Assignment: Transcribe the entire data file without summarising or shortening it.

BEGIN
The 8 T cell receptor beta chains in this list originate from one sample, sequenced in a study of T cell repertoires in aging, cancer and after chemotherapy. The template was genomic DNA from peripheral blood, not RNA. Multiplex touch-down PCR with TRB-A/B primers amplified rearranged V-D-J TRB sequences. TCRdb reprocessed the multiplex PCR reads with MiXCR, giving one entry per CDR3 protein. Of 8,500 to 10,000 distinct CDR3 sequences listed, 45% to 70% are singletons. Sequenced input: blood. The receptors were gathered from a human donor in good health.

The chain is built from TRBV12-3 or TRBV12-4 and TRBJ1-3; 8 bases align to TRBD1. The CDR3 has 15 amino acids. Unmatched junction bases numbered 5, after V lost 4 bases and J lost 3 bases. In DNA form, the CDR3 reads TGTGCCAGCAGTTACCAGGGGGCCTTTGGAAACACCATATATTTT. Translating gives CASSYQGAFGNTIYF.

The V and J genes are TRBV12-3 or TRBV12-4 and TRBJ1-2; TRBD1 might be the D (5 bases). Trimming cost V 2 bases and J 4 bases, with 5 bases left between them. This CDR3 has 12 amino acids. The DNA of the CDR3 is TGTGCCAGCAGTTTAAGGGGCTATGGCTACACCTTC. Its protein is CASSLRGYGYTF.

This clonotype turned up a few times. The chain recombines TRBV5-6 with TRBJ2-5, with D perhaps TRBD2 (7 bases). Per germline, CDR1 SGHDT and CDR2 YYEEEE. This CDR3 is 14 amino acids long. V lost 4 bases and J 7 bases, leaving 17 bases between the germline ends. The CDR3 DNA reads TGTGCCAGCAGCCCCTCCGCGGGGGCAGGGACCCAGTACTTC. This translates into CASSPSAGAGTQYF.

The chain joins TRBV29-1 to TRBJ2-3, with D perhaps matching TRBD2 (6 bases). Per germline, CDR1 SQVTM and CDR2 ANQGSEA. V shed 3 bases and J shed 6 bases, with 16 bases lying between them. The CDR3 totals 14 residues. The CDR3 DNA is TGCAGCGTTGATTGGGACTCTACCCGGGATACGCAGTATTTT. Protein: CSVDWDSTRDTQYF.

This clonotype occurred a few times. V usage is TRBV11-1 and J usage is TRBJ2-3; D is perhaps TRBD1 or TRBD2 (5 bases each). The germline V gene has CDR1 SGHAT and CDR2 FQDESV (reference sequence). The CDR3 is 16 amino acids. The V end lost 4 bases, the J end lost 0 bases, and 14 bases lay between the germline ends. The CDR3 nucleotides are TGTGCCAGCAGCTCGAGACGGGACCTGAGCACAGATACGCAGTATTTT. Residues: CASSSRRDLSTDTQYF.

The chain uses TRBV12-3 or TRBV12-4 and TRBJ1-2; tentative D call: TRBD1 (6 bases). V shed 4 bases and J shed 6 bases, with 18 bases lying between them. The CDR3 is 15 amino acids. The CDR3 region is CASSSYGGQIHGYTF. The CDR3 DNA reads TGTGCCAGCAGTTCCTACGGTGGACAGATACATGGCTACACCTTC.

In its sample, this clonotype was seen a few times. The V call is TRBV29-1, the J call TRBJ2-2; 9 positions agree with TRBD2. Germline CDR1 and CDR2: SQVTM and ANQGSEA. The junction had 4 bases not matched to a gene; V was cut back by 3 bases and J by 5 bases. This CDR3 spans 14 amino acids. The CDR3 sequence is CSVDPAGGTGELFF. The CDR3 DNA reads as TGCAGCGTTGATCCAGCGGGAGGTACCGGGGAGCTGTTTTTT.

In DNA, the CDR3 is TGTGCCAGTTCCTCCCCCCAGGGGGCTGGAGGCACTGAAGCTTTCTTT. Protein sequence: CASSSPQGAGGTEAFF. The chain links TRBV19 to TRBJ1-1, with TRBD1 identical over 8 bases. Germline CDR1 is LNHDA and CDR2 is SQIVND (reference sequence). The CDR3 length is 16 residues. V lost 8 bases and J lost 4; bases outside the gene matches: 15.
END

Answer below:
The 8 T cell receptor beta chains in this list originate from one sample, sequenced in a study of T cell repertoires in aging, cancer and after chemotherapy. The template was genomic DNA from peripheral blood, not RNA. Multiplex touch-down PCR with TRB-A/B primers amplified rearranged V-D-J TRB sequences. TCRdb reprocessed the multiplex PCR reads with MiXCR, giving one entry per CDR3 protein. Of 8,500 to 10,000 distinct CDR3 sequences listed, 45% to 70% are singletons. Sequenced input: blood. The receptors were gathered from a human donor in good health.

The chain is built from TRBV12-3 or TRBV12-4 and TRBJ1-3; 8 bases align to TRBD1. The CDR3 has 15 amino acids. Unmatched junction bases numbered 5, after V lost 4 bases and J lost 3 bases. In DNA form, the CDR3 reads TGTGCCAGCAGTTACCAGGGGGCCTTTGGAAACACCATATATTTT. Translating gives CASSYQGAFGNTIYF.

The V and J genes are TRBV12-3 or TRBV12-4 and TRBJ1-2; TRBD1 might be the D (5 bases). Trimming cost V 2 bases and J 4 bases, with 5 bases left between them. This CDR3 has 12 amino acids. The DNA of the CDR3 is TGTGCCAGCAGTTTAAGGGGCTATGGCTACACCTTC. Its protein is CASSLRGYGYTF.

This clonotype turned up a few times. The chain recombines TRBV5-6 with TRBJ2-5, with D perhaps TRBD2 (7 bases). Per germline, CDR1 SGHDT and CDR2 YYEEEE. This CDR3 is 14 amino acids long. V lost 4 bases and J 7 bases, leaving 17 bases between the germline ends. The CDR3 DNA reads TGTGCCAGCAGCCCCTCCGCGGGGGCAGGGACCCAGTACTTC. This translates into CASSPSAGAGTQYF.

The chain joins TRBV29-1 to TRBJ2-3, with D perhaps matching TRBD2 (6 bases). Per germline, CDR1 SQVTM and CDR2 ANQGSEA. V shed 3 bases and J shed 6 bases, with 16 bases lying between them. The CDR3 totals 14 residues. The CDR3 DNA is TGCAGCGTTGATTGGGACTCTACCCGGGATACGCAGTATTTT. Protein: CSVDWDSTRDTQYF.

This clonotype occurred a few times. V usage is TRBV11-1 and J usage is TRBJ2-3; D is perhaps TRBD1 or TRBD2 (5 bases each). The germline V gene has CDR1 SGHAT and CDR2 FQDESV (reference sequence). The CDR3 is 16 amino acids. The V end lost 4 bases, the J end lost 0 bases, and 14 bases lay between the germline ends. The CDR3 nucleotides are TGTGCCAGCAGCTCGAGACGGGACCTGAGCACAGATACGCAGTATTTT. Residues: CASSSRRDLSTDTQYF.

The chain uses TRBV12-3 or TRBV12-4 and TRBJ1-2; tentative D call: TRBD1 (6 bases). V shed 4 bases and J shed 6 bases, with 18 bases lying between them. The CDR3 is 15 amino acids. The CDR3 region is CASSSYGGQIHGYTF. The CDR3 DNA reads TGTGCCAGCAGTTCCTACGGTGGACAGATACATGGCTACACCTTC.

In its sample, this clonotype was seen a few times. The V call is TRBV29-1, the J call TRBJ2-2; 9 positions agree with TRBD2. Germline CDR1 and CDR2: SQVTM and ANQGSEA. The junction had 4 bases not matched to a gene; V was cut back by 3 bases and J by 5 bases. This CDR3 spans 14 amino acids. The CDR3 sequence is CSVDPAGGTGELFF. The CDR3 DNA reads as TGCAGCGTTGATCCAGCGGGAGGTACCGGGGAGCTGTTTTTT.

In DNA, the CDR3 is TGTGCCAGTTCCTCCCCCCAGGGGGCTGGAGGCACTGAAGCTTTCTTT. Protein sequence: CASSSPQGAGGTEAFF. The chain links TRBV19 to TRBJ1-1, with TRBD1 identical over 8 bases. Germline CDR1 is LNHDA and CDR2 is SQIVND (reference sequence). The CDR3 length is 16 residues. V lost 8 bases and J lost 4; bases outside the gene matches: 15.